Turkey leg and sea king.
On the first day, God said, “Let the atmospheric water vapors condense and become rain,” and so there was a downpour, and it was inconvenient. But we had ponchos. It was November at Disney World, and ponchos were like noses or smartphones in that every visitor had one, of course they did, it wasn’t even a question.
Soon the rain turned horizontal and worked itself inside the ponchos, and now the condensation cycle in the sky was being restaged on an individual level. You’d think this situation—thousands of humans being dumpling-steamed in plastic and packed into a slow boat or a shuttle simulator—would create a terrible odor, but Disney World was one step ahead: employees (“cast members”) stationed at the threshold of each attraction kindly asked guests to remove their ponchos before entering, and all obeyed, crumpling wet balls into pockets and backpacks … and we saw that it was good.
I’d intended to keep a detailed diary at Disney World but totally failed. My notebook has only two notes, both scribbled at Living with the Land, the EPCOT ride where you hop into a boat and glide past an idyllic farmhouse and through a series of greenhouses to learn about crop rotation and pesticide reduction. “In our search for more efficient ways to grow food, we often fail to realize the impact of our methods,” a narrator explained, channeling Wendell Berry. When we passed a thicket of tomatoes, the narrator revealed that one of EPCOT’s tomato plants had yielded “thirty-two thousand fruits.” A gasp went through the crowd.
As it turned out, Living with the Land features the greatest fantasy in all of Disney World: no dirt. So the first note in my notebook was:
“What vacuum cleaner used by maintenance employees @ Land?”
… for which I neither got nor sought an answer. The second note was:
“Bougainvillea flower edible?”
This was prompted by a sign in one of the greenhouses claiming that it was. Bougainvillea doesn’t look edible. It is too torridly colorful, like one of those frogs whose neon exterior betokens a venomous interior. Later I looked it up and the sign was semicorrect. It is the bract of the bougainvillea that is edible, not the flower, but the bract is what most people think of when they think “bougainvillea flower.” You can deep-fry it in the manner of a zucchini blossom.
I was at Disney World to spend time with fifteen family members who had traveled from the Florida Keys, Maryland, and various parts of Virginia. It was my first time on a Disney property and I’d spent the plane trip reading a folder of articles on Disney. First Baudrillard, to kick off my transition into a figurante interactif. (I skirted Louis Marin’s “Dégénérescence utopique: Disneyland” because it is about Disneyland, not World. And because it is in French.) Then the classic Greil Marcus piece from 1998 about how all mainstream Disney World discourse converges into “a search for a way to say ‘The horror, the horror,’ without sounding too corny”—which was true up until Greil Marcus published the piece. In its wake there emerged an antiphonal category of writing that you could characterize as the “Actually, Disney World is kinda cool!” piece. The best of these include John Jeremiah Sullivan’s 2011 yarn in which the author becomes porous to the park’s majesty through strategically administered doses of weed, and Ron Suskind’s 2014 account of the park (and of Disneyana at large) as a conduit for communication with his autistic son.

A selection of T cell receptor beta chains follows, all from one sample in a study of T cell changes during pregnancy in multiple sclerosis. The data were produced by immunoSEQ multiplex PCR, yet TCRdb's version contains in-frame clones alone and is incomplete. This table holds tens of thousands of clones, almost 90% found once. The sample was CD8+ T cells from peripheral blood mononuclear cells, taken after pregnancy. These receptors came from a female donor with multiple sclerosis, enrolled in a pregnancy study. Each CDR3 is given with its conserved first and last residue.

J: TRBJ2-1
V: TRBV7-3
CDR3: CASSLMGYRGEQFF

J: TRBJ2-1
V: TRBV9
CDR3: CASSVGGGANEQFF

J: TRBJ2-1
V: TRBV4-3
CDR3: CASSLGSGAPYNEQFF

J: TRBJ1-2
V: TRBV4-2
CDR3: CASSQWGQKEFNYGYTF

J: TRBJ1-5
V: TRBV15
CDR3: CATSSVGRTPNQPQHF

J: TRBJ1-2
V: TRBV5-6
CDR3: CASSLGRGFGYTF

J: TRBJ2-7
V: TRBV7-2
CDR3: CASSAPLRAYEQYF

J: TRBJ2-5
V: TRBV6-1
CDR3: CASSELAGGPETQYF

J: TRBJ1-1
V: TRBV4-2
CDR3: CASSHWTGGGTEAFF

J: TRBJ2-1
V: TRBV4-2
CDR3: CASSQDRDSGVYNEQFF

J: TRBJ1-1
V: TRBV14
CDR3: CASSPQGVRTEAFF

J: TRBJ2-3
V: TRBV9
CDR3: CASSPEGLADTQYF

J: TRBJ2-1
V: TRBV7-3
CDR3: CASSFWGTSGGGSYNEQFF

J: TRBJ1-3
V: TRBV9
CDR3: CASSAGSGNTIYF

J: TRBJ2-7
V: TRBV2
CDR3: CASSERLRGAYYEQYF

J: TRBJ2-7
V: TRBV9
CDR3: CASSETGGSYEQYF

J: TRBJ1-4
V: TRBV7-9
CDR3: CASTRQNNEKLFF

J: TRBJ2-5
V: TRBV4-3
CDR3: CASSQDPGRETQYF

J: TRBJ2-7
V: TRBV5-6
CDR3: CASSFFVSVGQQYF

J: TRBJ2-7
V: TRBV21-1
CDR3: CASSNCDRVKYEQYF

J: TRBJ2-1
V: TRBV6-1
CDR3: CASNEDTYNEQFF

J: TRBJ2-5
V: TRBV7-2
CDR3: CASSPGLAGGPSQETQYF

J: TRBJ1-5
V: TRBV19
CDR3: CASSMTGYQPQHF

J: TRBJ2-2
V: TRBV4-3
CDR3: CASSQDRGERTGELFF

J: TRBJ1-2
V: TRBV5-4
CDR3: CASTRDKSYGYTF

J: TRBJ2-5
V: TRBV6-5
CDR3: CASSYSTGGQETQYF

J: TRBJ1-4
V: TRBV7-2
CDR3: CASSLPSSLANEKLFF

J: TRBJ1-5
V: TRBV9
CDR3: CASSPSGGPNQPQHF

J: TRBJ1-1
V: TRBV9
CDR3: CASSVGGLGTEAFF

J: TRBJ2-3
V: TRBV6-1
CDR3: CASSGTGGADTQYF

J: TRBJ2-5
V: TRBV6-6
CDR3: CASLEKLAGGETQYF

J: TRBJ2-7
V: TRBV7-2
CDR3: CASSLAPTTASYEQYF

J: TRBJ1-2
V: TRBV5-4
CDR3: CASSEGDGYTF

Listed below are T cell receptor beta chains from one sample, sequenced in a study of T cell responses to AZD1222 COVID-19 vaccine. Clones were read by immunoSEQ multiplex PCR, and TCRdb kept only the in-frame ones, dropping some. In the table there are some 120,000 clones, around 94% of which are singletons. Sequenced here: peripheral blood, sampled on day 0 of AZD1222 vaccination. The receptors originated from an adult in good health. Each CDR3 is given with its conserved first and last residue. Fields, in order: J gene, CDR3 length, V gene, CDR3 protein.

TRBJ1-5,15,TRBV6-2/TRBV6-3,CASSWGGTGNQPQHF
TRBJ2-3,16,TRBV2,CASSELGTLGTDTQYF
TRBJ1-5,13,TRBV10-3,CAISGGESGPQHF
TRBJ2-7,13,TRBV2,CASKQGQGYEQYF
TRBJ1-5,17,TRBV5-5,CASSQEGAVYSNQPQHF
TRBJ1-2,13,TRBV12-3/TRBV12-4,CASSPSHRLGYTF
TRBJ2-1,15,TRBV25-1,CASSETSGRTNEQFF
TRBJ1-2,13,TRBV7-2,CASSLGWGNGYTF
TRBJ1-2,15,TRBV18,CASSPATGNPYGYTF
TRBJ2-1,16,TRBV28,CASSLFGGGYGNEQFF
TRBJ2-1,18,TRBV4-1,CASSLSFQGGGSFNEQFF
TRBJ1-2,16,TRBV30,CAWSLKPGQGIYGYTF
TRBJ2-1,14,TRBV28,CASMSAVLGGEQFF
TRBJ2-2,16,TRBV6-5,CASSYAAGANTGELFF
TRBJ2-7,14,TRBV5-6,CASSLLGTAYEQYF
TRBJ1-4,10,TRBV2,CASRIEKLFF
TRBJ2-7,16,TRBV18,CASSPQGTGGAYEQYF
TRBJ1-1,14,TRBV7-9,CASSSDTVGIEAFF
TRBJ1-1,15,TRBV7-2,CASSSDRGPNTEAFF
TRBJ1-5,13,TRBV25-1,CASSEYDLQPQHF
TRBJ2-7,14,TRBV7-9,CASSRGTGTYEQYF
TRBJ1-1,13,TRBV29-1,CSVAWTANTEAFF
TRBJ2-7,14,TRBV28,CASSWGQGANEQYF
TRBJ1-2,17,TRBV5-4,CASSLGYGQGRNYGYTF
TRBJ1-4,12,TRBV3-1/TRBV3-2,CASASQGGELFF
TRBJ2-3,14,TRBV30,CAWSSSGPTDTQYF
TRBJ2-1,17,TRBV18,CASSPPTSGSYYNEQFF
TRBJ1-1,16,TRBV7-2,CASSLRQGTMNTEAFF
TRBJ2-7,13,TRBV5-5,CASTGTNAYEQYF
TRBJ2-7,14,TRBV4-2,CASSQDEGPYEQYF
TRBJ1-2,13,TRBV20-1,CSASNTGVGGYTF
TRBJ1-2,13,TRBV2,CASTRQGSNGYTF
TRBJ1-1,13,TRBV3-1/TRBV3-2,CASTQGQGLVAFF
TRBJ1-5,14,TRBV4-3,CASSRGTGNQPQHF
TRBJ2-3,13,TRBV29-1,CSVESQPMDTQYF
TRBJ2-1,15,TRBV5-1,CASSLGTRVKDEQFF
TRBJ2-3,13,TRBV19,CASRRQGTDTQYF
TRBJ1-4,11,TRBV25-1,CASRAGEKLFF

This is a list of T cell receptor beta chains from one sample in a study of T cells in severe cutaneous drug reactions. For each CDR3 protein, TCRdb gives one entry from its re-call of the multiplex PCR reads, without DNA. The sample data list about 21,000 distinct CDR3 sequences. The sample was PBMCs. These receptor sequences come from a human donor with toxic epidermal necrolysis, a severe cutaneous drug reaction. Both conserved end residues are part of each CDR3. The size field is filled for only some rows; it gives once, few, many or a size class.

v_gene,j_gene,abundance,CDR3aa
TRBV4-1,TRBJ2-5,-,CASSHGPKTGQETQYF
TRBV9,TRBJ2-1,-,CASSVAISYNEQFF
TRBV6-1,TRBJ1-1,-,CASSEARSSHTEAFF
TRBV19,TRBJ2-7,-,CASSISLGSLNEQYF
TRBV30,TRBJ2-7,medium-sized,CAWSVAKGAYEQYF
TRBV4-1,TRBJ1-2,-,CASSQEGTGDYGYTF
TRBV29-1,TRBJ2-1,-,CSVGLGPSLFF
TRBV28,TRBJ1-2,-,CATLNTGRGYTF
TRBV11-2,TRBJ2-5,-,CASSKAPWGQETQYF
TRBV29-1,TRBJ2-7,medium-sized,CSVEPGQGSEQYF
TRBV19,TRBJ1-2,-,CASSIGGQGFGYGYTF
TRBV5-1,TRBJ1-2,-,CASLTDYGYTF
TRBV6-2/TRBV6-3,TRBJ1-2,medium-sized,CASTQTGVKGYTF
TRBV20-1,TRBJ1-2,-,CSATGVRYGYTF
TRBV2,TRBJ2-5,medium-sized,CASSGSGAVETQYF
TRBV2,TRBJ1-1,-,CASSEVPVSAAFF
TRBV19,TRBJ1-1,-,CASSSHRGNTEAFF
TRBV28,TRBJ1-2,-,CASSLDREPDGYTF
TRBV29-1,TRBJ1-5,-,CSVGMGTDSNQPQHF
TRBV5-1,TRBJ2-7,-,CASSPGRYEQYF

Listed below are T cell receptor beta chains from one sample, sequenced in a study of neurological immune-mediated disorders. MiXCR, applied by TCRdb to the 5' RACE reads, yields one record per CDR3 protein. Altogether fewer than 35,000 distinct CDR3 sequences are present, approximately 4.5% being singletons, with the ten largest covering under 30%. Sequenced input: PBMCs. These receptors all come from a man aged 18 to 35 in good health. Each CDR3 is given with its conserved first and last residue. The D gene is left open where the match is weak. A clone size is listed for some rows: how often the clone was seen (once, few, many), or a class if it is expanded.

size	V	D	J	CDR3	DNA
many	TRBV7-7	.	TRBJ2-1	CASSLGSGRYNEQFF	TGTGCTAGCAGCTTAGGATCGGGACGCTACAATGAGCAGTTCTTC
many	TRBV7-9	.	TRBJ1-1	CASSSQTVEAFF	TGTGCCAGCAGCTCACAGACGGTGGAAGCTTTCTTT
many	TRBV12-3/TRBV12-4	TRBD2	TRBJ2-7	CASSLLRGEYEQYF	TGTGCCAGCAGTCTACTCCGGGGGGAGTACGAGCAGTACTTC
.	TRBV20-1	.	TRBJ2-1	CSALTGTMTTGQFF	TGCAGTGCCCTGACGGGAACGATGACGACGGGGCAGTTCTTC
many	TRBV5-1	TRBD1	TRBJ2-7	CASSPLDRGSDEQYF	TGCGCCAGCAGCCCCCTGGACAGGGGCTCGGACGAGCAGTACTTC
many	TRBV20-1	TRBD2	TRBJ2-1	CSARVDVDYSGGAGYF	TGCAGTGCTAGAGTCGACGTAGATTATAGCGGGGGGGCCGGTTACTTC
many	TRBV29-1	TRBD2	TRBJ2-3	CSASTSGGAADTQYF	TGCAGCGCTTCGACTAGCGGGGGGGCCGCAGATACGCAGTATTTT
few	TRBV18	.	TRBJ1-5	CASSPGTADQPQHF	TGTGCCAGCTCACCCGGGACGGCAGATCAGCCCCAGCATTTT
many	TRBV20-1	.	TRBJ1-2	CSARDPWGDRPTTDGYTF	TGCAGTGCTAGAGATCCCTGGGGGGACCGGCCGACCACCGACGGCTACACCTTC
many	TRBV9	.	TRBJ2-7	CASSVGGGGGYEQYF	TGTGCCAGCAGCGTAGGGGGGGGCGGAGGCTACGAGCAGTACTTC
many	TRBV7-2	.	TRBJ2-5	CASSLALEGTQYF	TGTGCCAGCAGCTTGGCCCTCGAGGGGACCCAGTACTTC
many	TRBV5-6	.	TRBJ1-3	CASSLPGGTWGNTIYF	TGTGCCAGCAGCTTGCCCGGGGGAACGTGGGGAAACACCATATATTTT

There’s also a great deal of academic literature on Disney World. This is true even if you’re someone, like me, who feels that there is a great deal of academic literature on almost everything. Type “Disney World” into JSTOR and you will unearth many pages about how the theme park is not a Rabelaisian carnival (glad that’s been cleared up), or about how it is a monument to death, or about how it is somehow in dialogue with synthetic Cubism or Mecca or Hegel’s end of history. Plus much discussion of simulacra and fascism, naturally.
Random act of Ayn Rand.
What was the point in adding to this surplus? No point. Except, after I’d settled in to our time-share and signed up for the Disney Experience app and started visiting the parks, several puzzles for which there had been no solutions in Greil Marcus or in “Walt Disney World: Bounded Ritual Space and the Playful Pilgrimage Center” et cetera did present themselves.
The puzzles were four in number.
Puzzle number one: Walls without a face.
None of the bathrooms (that I saw) at Disney World had mirrors mounted above the sinks. The inevitability of a mirror above a bathroom sink isn’t something you register until you look up and find one missing. Which is exactly what Disney visitors did, by the way, as we washed our hands: looked up, became confused, and then stared at the wall where our faces should have been.
There were mirrors in the bathrooms, but only beside the exits. Clearly this was one of the park’s ingenious interventions. Anyone who might have lingered with their reflection, thereby blocking sink traffic, was forced to move along toward the door. So the location of the mirrors was not a puzzle; the puzzle was this: why had Disney—which is packed with (and even defined by) instances of invisibly elegant people-engineering—fumbled this one by rendering it so noticeable?
Puzzle number two: Lack of sex.
Even though it is a childhood-themed destination, Disney World is also a place where adults wear costumes, drink a ton of alcohol, and walk around in steamy weather—but unlike other locations where these factors obtain, Disney World is utterly sexless. It’s possible I missed the presence of sex, but I looked really hard.